We started our exploration of ramps and pathways in Pre-K today by reading Roll, Slope and Slide: A Book About Ramps by Michael Dahl. The book (click here to see it on Amazon) is a great introduction in simple terms to ramps and planes. The book generated a lot of discussion about where we see ramps around us. The class was excited to learn that slides are ramps and we have two on our playground, as well as many children having one at home. Bathtubs have inclined planes so the water will drain...and we all have tubbies, baths or showers to check out at home.
Most important we discussed that each of these ramps has one high point and a low point so things can travel up or down more easily. Then we checked out a model ramp that was built in our classroom. We tested it out by seeing if a green rod, marble or wooden ball would roll down our ramp. We discovered that the green rod would go down the ramp, but not very fast (and it got stuck in our tunnel). The marble and wooden ball both flew down the ramp and crashed into the stopper at the end. It was so much fun to watch it go!
Here's our model ramp:
Now it was onto the block area to explore ramps first hand!!
We worked in small groups to ensure we all had ample opportunity to build and explore. Here's what we built.
Some of us built long tracks. To get the balls and marbles to move, we had to push them along the track. While this wasn't the most effective way to move the balls and marbles, these children spent a lot of time working on the tracks and enjoyed watching all of the balls and marbles roll along the track.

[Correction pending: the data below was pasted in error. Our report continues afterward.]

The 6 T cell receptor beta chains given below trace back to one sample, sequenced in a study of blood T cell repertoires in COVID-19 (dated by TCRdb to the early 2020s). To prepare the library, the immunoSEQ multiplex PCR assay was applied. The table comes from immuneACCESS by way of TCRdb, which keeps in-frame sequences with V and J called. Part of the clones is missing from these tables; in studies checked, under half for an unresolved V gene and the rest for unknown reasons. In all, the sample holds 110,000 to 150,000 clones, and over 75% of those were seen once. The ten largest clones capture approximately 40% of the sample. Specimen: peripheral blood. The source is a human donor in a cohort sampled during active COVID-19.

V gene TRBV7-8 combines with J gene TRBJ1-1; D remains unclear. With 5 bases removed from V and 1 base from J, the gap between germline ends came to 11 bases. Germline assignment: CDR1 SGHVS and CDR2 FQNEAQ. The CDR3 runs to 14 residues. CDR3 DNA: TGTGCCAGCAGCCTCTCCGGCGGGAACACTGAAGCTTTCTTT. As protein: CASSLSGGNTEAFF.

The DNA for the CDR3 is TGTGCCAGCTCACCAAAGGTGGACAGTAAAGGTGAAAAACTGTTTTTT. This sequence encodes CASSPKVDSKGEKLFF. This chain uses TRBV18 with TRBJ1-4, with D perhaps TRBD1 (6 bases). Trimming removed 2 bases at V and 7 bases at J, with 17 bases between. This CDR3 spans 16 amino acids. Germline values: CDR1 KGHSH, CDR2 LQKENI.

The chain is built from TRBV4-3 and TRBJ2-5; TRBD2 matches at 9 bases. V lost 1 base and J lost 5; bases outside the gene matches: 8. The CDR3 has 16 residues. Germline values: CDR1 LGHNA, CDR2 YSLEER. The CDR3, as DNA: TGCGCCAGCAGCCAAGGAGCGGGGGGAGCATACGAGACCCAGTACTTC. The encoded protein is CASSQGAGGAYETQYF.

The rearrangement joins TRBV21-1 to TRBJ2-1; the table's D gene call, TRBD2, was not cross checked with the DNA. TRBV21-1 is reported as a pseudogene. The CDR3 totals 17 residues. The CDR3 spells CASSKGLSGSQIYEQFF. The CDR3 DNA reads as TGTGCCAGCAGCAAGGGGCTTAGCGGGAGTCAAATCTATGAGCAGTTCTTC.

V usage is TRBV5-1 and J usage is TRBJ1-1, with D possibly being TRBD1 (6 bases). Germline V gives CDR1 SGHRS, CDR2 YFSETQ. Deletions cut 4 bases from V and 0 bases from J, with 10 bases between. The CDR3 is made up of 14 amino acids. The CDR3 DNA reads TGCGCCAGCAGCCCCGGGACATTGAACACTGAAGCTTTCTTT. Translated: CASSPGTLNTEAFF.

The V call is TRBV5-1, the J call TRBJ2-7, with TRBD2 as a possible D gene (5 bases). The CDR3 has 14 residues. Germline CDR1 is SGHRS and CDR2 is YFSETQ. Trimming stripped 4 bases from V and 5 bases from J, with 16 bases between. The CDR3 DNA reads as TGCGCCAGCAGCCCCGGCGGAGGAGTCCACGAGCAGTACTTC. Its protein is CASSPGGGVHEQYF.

And some of us created working ramps.
The child above spent time adjusting the height of his ramps with blocks at the top. He wanted his ball to go really fast and wanted to make sure it stopped at the end. After experimenting with the angle, he also pushed smaller, square blocks down the ramp by placing the wooden ball behind the block.
Each of these ramps is very different. And each worked!! I loved watching the process each child went through to create their ramps. The material selection was very important for all of them and they each had a goal in mind for their design. Most of these ramps have some similar design elements to the model ramp. Our next building exploration will be without a model. It will be interesting to see where they go after this initial exploration.
We also had a chance to document the ramps we built. Clipboards and crayons were placed in the block area and the builders could stop and record whenever they wanted too.
Here are some of the completed drawings that illustrate the ramps that were built today.